South Africa: General Information



We currently (at the time of updating this general information document, i.e. 16 March 2022) have six exciting set departure South African birding tours. These cover all of the country’s important birding regions, provide opportunities for you to see most of the country’s many endemics and specials, plus lots of mammals, spectacular scenery, and more. Our South African birding tours are as follows:

  1. Best of Cape Town and Beyond
  2. Subtropical South Africa
  3. Western South Africa: Cape Endemics, Namaqualand Wildflowers and the Kalahari
  4. Premium Kruger and Escarpment Birding and Wildlife Safari
  5. The Kalahari – Mammals and Birding
  6. Photo Tour: Western Cape to Kruger National Park

We also offer a number of South African birding day tours, if you only have a day or two to spare around one of the major cities, such as Johannesburg or Cape Town.


Your passport must be valid for a period of at least six months after the date of your arrival in South Africa. Please make sure that there is at least one full empty page available in your passport. Please make sure that you also bring a photocopy of your passport, to be kept in a different location from your passport, in case of loss. Visas are generally not required but please check for your nationality.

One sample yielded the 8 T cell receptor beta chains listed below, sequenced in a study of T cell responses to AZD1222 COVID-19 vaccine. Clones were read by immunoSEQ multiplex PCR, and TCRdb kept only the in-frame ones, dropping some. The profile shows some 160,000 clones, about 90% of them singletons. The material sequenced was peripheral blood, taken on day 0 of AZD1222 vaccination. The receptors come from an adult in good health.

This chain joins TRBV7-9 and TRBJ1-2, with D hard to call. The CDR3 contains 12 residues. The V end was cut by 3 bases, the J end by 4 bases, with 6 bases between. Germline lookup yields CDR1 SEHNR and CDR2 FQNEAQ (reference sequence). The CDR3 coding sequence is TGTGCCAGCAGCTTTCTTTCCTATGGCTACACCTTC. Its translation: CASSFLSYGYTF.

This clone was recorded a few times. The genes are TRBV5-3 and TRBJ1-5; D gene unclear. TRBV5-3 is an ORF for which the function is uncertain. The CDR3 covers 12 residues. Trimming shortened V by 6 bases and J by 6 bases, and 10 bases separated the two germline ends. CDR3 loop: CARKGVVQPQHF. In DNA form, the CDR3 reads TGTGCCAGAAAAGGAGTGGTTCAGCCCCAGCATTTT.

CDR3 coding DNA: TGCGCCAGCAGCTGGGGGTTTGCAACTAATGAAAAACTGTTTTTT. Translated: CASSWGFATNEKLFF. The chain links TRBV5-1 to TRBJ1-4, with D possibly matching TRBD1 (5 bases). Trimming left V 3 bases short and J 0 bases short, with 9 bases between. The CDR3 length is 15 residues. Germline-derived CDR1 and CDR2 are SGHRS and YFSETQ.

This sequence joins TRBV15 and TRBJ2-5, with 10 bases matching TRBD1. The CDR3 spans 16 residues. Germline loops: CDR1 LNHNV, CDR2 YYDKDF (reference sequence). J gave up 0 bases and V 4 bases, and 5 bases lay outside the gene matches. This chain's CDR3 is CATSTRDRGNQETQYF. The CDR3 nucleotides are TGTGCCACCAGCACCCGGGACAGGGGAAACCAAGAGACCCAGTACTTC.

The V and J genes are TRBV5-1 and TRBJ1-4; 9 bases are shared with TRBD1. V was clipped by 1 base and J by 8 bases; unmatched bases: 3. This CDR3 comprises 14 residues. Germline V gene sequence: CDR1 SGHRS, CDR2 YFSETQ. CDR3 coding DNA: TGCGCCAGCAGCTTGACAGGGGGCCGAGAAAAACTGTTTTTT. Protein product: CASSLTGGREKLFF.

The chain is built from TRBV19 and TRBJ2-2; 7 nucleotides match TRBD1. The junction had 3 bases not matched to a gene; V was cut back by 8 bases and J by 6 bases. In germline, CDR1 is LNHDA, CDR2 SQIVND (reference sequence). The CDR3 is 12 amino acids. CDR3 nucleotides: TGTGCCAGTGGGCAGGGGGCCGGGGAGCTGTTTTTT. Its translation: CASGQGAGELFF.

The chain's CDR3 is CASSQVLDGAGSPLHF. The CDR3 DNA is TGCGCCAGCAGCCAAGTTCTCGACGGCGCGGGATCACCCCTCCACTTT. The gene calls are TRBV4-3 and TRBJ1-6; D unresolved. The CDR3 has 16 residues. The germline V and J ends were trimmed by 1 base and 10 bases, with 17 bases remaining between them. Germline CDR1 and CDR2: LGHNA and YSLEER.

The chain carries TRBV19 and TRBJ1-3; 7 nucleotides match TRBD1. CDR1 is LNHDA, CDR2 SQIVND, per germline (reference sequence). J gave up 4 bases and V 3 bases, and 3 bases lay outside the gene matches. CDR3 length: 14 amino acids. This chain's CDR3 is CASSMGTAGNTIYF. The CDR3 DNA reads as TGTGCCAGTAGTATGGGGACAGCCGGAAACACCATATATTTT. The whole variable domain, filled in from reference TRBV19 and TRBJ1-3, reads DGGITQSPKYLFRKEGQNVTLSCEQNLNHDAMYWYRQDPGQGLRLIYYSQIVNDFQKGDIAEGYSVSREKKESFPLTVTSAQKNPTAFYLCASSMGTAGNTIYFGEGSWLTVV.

We require (see Birding Tours Terms and Conditions – Birding Ecotours) that you purchase trip cancellation insurance in case you have to cancel due to illness just prior to the tour departure date, to protect yourself against accidents, medical, illness, loss of valuables, luggage etc. and travel interruptions or delays of all kinds. Allianz Travel and Generali Global Assistance are two options to consider.


Please carefully read the Center for Disease Control (CDC) information for travelers to South Africa (or your government’s equivalent health travel advice for South Africa). Below we have mentioned a couple of specific items but first and foremost kindly be advised by the updated information at the above link.

No vaccinations are required for South Africa however it is recommended that you are up to date with Hepatitis A and B, tetanus and polio. Please keep in mind that if you have not had any of these, one should make sure that you have been inoculated at least 6 weeks prior to your trip to take full effect.


We strongly recommend anti-malaria drugs for the Zululand and Kruger National Park portions of the subtropical South Africa tour and some other eastern South Africa tours of ours – when we’ll be in malaria areas. Any one of the following three drugs are highly affective (albeit not 100 %, due to resistant strains of malaria) as malaria preventative measures:

Malarone (atovaquone/proguanil),

Doxycyxline, and

Larium (mefloquine).

Mosquito repellant, long trousers/jeans and long-sleeved shirts, particularly at night when malaria (Anopheles) mosquitos bite, are advised, in addition to the drugs.